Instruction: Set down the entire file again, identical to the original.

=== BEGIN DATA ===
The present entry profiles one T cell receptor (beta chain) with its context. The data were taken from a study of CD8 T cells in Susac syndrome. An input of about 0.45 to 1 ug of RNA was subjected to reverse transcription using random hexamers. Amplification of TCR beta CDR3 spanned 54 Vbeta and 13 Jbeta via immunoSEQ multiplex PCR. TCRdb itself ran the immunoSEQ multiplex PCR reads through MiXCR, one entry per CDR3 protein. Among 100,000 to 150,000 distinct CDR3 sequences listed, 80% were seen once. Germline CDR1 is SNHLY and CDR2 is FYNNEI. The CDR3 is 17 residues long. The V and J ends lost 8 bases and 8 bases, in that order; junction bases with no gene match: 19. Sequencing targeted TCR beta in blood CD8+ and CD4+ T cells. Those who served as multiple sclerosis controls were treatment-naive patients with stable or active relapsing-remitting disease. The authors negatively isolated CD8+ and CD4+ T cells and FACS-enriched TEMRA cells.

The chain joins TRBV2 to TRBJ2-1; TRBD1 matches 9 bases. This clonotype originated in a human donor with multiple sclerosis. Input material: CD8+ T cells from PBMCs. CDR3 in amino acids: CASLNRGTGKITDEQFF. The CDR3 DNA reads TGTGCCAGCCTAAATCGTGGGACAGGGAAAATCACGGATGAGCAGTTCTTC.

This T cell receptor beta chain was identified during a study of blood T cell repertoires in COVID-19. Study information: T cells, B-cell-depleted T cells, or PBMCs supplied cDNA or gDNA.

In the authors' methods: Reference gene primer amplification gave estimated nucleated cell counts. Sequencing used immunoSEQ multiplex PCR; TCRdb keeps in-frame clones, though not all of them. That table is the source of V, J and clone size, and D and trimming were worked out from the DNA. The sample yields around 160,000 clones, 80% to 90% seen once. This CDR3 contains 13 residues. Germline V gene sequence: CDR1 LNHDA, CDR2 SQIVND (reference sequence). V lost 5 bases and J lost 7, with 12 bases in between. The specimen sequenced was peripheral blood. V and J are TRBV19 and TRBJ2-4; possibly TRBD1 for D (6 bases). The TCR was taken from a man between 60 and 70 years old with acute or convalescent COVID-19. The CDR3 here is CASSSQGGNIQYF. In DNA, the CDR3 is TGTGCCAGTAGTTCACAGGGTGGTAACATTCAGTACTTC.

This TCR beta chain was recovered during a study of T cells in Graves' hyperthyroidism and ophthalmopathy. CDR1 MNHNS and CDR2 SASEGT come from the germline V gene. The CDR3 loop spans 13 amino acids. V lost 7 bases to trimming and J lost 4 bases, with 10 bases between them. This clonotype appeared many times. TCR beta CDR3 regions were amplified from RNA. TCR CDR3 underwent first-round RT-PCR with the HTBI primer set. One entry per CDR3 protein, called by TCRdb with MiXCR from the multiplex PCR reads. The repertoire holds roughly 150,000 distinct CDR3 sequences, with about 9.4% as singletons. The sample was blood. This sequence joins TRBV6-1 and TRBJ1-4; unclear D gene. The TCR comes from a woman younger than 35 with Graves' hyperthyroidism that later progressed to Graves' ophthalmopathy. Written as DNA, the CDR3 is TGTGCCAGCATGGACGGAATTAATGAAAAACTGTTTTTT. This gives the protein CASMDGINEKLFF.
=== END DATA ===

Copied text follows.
The present entry profiles one T cell receptor (beta chain) with its context. The data were taken from a study of CD8 T cells in Susac syndrome. An input of about 0.45 to 1 ug of RNA was subjected to reverse transcription using random hexamers. Amplification of TCR beta CDR3 spanned 54 Vbeta and 13 Jbeta via immunoSEQ multiplex PCR. TCRdb itself ran the immunoSEQ multiplex PCR reads through MiXCR, one entry per CDR3 protein. Among 100,000 to 150,000 distinct CDR3 sequences listed, 80% were seen once. Germline CDR1 is SNHLY and CDR2 is FYNNEI. The CDR3 is 17 residues long. The V and J ends lost 8 bases and 8 bases, in that order; junction bases with no gene match: 19. Sequencing targeted TCR beta in blood CD8+ and CD4+ T cells. Those who served as multiple sclerosis controls were treatment-naive patients with stable or active relapsing-remitting disease. The authors negatively isolated CD8+ and CD4+ T cells and FACS-enriched TEMRA cells.

The chain joins TRBV2 to TRBJ2-1; TRBD1 matches 9 bases. This clonotype originated in a human donor with multiple sclerosis. Input material: CD8+ T cells from PBMCs. CDR3 in amino acids: CASLNRGTGKITDEQFF. The CDR3 DNA reads TGTGCCAGCCTAAATCGTGGGACAGGGAAAATCACGGATGAGCAGTTCTTC.

This T cell receptor beta chain was identified during a study of blood T cell repertoires in COVID-19. Study information: T cells, B-cell-depleted T cells, or PBMCs supplied cDNA or gDNA.

In the authors' methods: Reference gene primer amplification gave estimated nucleated cell counts. Sequencing used immunoSEQ multiplex PCR; TCRdb keeps in-frame clones, though not all of them. That table is the source of V, J and clone size, and D and trimming were worked out from the DNA. The sample yields around 160,000 clones, 80% to 90% seen once. This CDR3 contains 13 residues. Germline V gene sequence: CDR1 LNHDA, CDR2 SQIVND (reference sequence). V lost 5 bases and J lost 7, with 12 bases in between. The specimen sequenced was peripheral blood. V and J are TRBV19 and TRBJ2-4; possibly TRBD1 for D (6 bases). The TCR was taken from a man between 60 and 70 years old with acute or convalescent COVID-19. The CDR3 here is CASSSQGGNIQYF. In DNA, the CDR3 is TGTGCCAGTAGTTCACAGGGTGGTAACATTCAGTACTTC.

This TCR beta chain was recovered during a study of T cells in Graves' hyperthyroidism and ophthalmopathy. CDR1 MNHNS and CDR2 SASEGT come from the germline V gene. The CDR3 loop spans 13 amino acids. V lost 7 bases to trimming and J lost 4 bases, with 10 bases between them. This clonotype appeared many times. TCR beta CDR3 regions were amplified from RNA. TCR CDR3 underwent first-round RT-PCR with the HTBI primer set. One entry per CDR3 protein, called by TCRdb with MiXCR from the multiplex PCR reads. The repertoire holds roughly 150,000 distinct CDR3 sequences, with about 9.4% as singletons. The sample was blood. This sequence joins TRBV6-1 and TRBJ1-4; unclear D gene. The TCR comes from a woman younger than 35 with Graves' hyperthyroidism that later progressed to Graves' ophthalmopathy. Written as DNA, the CDR3 is TGTGCCAGCATGGACGGAATTAATGAAAAACTGTTTTTT. This gives the protein CASMDGINEKLFF.